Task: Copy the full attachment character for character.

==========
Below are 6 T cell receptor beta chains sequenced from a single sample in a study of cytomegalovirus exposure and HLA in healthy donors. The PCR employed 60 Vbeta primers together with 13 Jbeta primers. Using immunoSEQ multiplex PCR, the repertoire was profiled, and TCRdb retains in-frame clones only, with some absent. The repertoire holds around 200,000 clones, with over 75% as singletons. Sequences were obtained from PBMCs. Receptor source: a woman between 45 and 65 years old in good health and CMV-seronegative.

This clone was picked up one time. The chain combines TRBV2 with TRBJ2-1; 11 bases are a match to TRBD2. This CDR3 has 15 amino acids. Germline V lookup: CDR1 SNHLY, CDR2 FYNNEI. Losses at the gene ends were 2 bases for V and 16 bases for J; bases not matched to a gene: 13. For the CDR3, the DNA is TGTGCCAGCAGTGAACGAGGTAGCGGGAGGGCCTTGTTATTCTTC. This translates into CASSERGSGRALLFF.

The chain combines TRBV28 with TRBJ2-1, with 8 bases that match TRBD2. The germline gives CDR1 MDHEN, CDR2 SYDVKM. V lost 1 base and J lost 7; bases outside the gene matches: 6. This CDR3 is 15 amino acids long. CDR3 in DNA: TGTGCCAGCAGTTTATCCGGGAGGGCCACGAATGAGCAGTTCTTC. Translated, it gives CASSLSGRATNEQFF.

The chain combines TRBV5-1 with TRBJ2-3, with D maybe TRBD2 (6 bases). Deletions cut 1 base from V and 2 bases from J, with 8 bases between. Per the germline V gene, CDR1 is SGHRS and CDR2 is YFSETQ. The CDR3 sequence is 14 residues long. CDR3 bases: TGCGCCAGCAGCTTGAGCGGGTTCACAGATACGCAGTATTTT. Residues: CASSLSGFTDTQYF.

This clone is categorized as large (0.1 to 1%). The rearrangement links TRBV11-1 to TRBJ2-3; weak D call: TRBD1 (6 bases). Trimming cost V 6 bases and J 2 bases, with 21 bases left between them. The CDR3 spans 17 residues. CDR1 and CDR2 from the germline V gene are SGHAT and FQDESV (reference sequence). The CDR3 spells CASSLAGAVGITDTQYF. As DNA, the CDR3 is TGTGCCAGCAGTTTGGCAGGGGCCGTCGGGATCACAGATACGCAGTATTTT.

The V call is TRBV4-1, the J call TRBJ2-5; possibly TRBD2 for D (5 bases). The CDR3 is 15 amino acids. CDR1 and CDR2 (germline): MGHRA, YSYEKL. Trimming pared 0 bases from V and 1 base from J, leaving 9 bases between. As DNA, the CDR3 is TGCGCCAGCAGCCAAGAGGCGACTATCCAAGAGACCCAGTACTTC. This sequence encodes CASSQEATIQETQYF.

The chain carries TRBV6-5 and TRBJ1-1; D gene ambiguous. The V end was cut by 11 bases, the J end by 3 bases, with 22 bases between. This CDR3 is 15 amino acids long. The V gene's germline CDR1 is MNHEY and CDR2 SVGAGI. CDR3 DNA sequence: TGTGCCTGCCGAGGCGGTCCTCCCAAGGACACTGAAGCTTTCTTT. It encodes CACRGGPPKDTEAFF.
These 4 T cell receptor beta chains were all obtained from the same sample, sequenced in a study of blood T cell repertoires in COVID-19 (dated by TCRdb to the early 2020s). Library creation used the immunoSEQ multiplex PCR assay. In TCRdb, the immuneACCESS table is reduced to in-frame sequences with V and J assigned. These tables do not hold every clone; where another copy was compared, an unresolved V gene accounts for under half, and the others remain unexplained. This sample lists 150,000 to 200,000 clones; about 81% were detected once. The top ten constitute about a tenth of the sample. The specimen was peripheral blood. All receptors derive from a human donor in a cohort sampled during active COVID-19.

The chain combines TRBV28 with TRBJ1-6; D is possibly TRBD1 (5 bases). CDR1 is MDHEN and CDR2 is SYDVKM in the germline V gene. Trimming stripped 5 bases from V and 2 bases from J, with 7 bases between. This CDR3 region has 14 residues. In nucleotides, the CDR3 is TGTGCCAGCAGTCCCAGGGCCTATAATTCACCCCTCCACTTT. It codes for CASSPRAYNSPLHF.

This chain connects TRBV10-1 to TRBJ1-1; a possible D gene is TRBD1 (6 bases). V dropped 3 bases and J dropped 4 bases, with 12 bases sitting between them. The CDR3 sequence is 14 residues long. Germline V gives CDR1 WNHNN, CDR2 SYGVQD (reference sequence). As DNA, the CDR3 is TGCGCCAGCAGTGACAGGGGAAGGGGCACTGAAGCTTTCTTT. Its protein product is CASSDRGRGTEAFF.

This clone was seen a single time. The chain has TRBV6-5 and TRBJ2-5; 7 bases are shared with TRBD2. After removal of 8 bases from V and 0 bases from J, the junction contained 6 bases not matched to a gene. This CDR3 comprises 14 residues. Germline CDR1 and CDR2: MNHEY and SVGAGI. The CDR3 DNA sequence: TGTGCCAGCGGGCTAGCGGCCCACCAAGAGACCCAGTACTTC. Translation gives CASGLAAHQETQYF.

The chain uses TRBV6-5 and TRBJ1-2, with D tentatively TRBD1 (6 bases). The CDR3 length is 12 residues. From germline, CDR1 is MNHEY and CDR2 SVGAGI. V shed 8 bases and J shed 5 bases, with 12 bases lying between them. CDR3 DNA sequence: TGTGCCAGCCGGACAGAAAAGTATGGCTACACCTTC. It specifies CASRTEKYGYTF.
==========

Below are 6 T cell receptor beta chains sequenced from a single sample in a study of cytomegalovirus exposure and HLA in healthy donors. The PCR employed 60 Vbeta primers together with 13 Jbeta primers. Using immunoSEQ multiplex PCR, the repertoire was profiled, and TCRdb retains in-frame clones only, with some absent. The repertoire holds around 200,000 clones, with over 75% as singletons. Sequences were obtained from PBMCs. Receptor source: a woman between 45 and 65 years old in good health and CMV-seronegative.

This clone was picked up one time. The chain combines TRBV2 with TRBJ2-1; 11 bases are a match to TRBD2. This CDR3 has 15 amino acids. Germline V lookup: CDR1 SNHLY, CDR2 FYNNEI. Losses at the gene ends were 2 bases for V and 16 bases for J; bases not matched to a gene: 13. For the CDR3, the DNA is TGTGCCAGCAGTGAACGAGGTAGCGGGAGGGCCTTGTTATTCTTC. This translates into CASSERGSGRALLFF.

The chain combines TRBV28 with TRBJ2-1, with 8 bases that match TRBD2. The germline gives CDR1 MDHEN, CDR2 SYDVKM. V lost 1 base and J lost 7; bases outside the gene matches: 6. This CDR3 is 15 amino acids long. CDR3 in DNA: TGTGCCAGCAGTTTATCCGGGAGGGCCACGAATGAGCAGTTCTTC. Translated, it gives CASSLSGRATNEQFF.

The chain combines TRBV5-1 with TRBJ2-3, with D maybe TRBD2 (6 bases). Deletions cut 1 base from V and 2 bases from J, with 8 bases between. Per the germline V gene, CDR1 is SGHRS and CDR2 is YFSETQ. The CDR3 sequence is 14 residues long. CDR3 bases: TGCGCCAGCAGCTTGAGCGGGTTCACAGATACGCAGTATTTT. Residues: CASSLSGFTDTQYF.

This clone is categorized as large (0.1 to 1%). The rearrangement links TRBV11-1 to TRBJ2-3; weak D call: TRBD1 (6 bases). Trimming cost V 6 bases and J 2 bases, with 21 bases left between them. The CDR3 spans 17 residues. CDR1 and CDR2 from the germline V gene are SGHAT and FQDESV (reference sequence). The CDR3 spells CASSLAGAVGITDTQYF. As DNA, the CDR3 is TGTGCCAGCAGTTTGGCAGGGGCCGTCGGGATCACAGATACGCAGTATTTT.

The V call is TRBV4-1, the J call TRBJ2-5; possibly TRBD2 for D (5 bases). The CDR3 is 15 amino acids. CDR1 and CDR2 (germline): MGHRA, YSYEKL. Trimming pared 0 bases from V and 1 base from J, leaving 9 bases between. As DNA, the CDR3 is TGCGCCAGCAGCCAAGAGGCGACTATCCAAGAGACCCAGTACTTC. This sequence encodes CASSQEATIQETQYF.

The chain carries TRBV6-5 and TRBJ1-1; D gene ambiguous. The V end was cut by 11 bases, the J end by 3 bases, with 22 bases between. This CDR3 is 15 amino acids long. The V gene's germline CDR1 is MNHEY and CDR2 SVGAGI. CDR3 DNA sequence: TGTGCCTGCCGAGGCGGTCCTCCCAAGGACACTGAAGCTTTCTTT. It encodes CACRGGPPKDTEAFF.
These 4 T cell receptor beta chains were all obtained from the same sample, sequenced in a study of blood T cell repertoires in COVID-19 (dated by TCRdb to the early 2020s). Library creation used the immunoSEQ multiplex PCR assay. In TCRdb, the immuneACCESS table is reduced to in-frame sequences with V and J assigned. These tables do not hold every clone; where another copy was compared, an unresolved V gene accounts for under half, and the others remain unexplained. This sample lists 150,000 to 200,000 clones; about 81% were detected once. The top ten constitute about a tenth of the sample. The specimen was peripheral blood. All receptors derive from a human donor in a cohort sampled during active COVID-19.

The chain combines TRBV28 with TRBJ1-6; D is possibly TRBD1 (5 bases). CDR1 is MDHEN and CDR2 is SYDVKM in the germline V gene. Trimming stripped 5 bases from V and 2 bases from J, with 7 bases between. This CDR3 region has 14 residues. In nucleotides, the CDR3 is TGTGCCAGCAGTCCCAGGGCCTATAATTCACCCCTCCACTTT. It codes for CASSPRAYNSPLHF.

This chain connects TRBV10-1 to TRBJ1-1; a possible D gene is TRBD1 (6 bases). V dropped 3 bases and J dropped 4 bases, with 12 bases sitting between them. The CDR3 sequence is 14 residues long. Germline V gives CDR1 WNHNN, CDR2 SYGVQD (reference sequence). As DNA, the CDR3 is TGCGCCAGCAGTGACAGGGGAAGGGGCACTGAAGCTTTCTTT. Its protein product is CASSDRGRGTEAFF.

This clone was seen a single time. The chain has TRBV6-5 and TRBJ2-5; 7 bases are shared with TRBD2. After removal of 8 bases from V and 0 bases from J, the junction contained 6 bases not matched to a gene. This CDR3 comprises 14 residues. Germline CDR1 and CDR2: MNHEY and SVGAGI. The CDR3 DNA sequence: TGTGCCAGCGGGCTAGCGGCCCACCAAGAGACCCAGTACTTC. Translation gives CASGLAAHQETQYF.

The chain uses TRBV6-5 and TRBJ1-2, with D tentatively TRBD1 (6 bases). The CDR3 length is 12 residues. From germline, CDR1 is MNHEY and CDR2 SVGAGI. V shed 8 bases and J shed 5 bases, with 12 bases lying between them. CDR3 DNA sequence: TGTGCCAGCCGGACAGAAAAGTATGGCTACACCTTC. It specifies CASRTEKYGYTF.